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Geoff Pick OBE – Director Of London Metropolitan Archives, One Of Our Cities Best Kept Secrets, With Over 100km Of Archives & 1000 Years To Choose From
Episode 10519th October 2020 • Your London Legacy • Steve Lazarus • The London Podcaster
00:00:00 01:00:14

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Today’s brilliant guest is responsible for what can probably be described as one of London’s absolute best secrets, The London Metropolitan Archive.

Geoff Pick is Director of this amazing London based resource. Just imagine over 100km of archives jam packed full of amazing historical and contemporary material with over 1000 years to choose from. Well that is Geoff’s job. Geoff is an adopted Londoner from Wigan who was recently awarded an OBE for services to the management of records and archives in the capital.

He joined the LMA in 1986 and became Director in 2013, having worked as a professional archivist since 1978. Under his direction, the LMA has played a pioneering role in areas such as digital archiving, engaging with the public, and promoting diversity through work with the LGBTQ+ and BAME communities.

In this fascinating episode Geoff explains his love and passion for his work and takes us through some of the LMA’s outstanding archive material, from the City’s Magna Carta in 1297, the collection for John Keats, an amazing character called Cy Grant, right up to date with the digital collection of the National HIV Story Trust and work with LGBTQI communities.

When lock down is over, the first thing I am going to do is get myself down to the LMA – and you should too. Meanwhile, be inspired and enjoy my chat with Geoff Pick. This is Your London Legacy.

On being an archivist: “…that balance between the practical and the historical. Looking at fantastic historical material but then making it available for people to research…for an 8-year-old school girl to someone in their 90’s doing their family history.”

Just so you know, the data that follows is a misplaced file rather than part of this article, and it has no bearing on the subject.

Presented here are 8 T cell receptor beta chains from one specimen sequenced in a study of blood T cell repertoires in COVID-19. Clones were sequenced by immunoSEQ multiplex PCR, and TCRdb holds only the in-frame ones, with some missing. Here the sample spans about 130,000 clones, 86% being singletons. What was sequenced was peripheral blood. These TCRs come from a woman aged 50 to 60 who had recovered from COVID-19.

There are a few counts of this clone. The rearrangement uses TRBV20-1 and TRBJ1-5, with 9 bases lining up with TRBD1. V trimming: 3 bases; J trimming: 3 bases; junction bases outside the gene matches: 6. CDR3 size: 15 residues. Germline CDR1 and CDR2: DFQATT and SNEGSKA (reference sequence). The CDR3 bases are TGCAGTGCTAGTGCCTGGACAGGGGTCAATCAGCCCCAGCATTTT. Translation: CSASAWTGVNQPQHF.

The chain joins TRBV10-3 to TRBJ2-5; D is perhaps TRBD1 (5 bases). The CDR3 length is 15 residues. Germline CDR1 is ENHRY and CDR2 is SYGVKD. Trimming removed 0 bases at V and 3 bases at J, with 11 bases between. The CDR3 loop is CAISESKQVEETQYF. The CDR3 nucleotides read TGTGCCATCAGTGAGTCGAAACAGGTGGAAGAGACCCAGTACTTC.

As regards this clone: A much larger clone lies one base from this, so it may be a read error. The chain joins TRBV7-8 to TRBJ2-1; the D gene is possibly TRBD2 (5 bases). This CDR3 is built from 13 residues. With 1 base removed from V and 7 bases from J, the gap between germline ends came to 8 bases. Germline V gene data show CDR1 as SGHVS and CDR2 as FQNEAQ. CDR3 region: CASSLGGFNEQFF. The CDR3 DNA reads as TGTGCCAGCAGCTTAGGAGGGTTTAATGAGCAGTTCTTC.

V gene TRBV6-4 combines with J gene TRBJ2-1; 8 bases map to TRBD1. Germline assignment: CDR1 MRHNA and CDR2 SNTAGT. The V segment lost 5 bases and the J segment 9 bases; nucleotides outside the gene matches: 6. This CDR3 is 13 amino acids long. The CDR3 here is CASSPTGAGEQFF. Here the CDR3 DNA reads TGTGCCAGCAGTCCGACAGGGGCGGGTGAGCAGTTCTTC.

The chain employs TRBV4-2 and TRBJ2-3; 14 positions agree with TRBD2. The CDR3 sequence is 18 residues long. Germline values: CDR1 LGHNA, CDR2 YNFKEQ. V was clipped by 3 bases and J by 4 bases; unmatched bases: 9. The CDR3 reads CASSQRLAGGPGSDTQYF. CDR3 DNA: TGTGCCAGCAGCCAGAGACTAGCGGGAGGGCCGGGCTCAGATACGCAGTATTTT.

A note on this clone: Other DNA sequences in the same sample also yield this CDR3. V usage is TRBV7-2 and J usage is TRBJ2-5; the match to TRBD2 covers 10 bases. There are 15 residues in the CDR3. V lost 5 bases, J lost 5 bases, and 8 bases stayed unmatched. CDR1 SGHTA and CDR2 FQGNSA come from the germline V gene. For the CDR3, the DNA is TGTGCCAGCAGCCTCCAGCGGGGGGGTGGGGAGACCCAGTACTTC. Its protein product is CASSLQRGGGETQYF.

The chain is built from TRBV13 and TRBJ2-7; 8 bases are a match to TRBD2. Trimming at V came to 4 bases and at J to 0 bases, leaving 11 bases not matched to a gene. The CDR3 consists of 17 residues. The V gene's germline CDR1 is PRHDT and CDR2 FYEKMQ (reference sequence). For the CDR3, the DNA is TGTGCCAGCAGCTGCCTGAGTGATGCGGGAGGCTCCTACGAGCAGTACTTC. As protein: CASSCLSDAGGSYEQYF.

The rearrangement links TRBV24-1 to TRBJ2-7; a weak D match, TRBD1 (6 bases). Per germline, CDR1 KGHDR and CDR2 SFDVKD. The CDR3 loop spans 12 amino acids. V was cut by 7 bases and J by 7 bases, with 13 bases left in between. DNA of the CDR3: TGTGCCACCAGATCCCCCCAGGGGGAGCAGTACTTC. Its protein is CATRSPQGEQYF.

We all love museums. The thrill of seeing and learning something new while coming closer to history. Geoff often gets asked – well what is the difference between a museum and an archive. While they have some overlapping similarities, most patrons of the archive come for a specific research purpose. They may be working on their PHD, or be researching their family history, and they will stay from dusk till dawn.

“The Hadron Collider at CERN creates enough data – if you put it on DVD’s – to go from here to the moon in just a single day.”


One topic that came up was just the sheer amount of information that gets put out into the world today. Journal articles, newspapers, online stories, blogs, reports – the list goes on and on. Geoff undoubtedly has a monumental task on his hands keeping everything organized and also making room for new entries into the archive from modern times. It is a job that is certainly worth it, as he gets to experience working with older documents and manuscripts from over 1000 years ago. He says there’s nothing quite like having the tactical and physical experience of working with those documents – like the writings of a monk from the 1400s.


The archive holds so many wonderful and important documents along its kilometres of sprawl – and we’re lucky enough to have Geoff handpick several and explain their significance to today and his own life. This includes a letter from John Hancock, a signer of America’s Declaration of Independence, to London for thanks in supporting their freedom, a stance likely taken to continue to bolster trade between the city and the New World. He also chose a letter from Keats to his fiancé that was delivered in a mailbox at the Keats house that you can actually go see – it was a letter before he went to Rome for tuberculosis treatment and died, leaving the epitaph of “Here Lies One Whose Name Was Writ in Water”.

These are just a few of the gems Geoff picked – not to mention his extensive work and outreach he undertakes on behalf of the archive. You can do some research yourself and find more here at London Metropolitan Archives.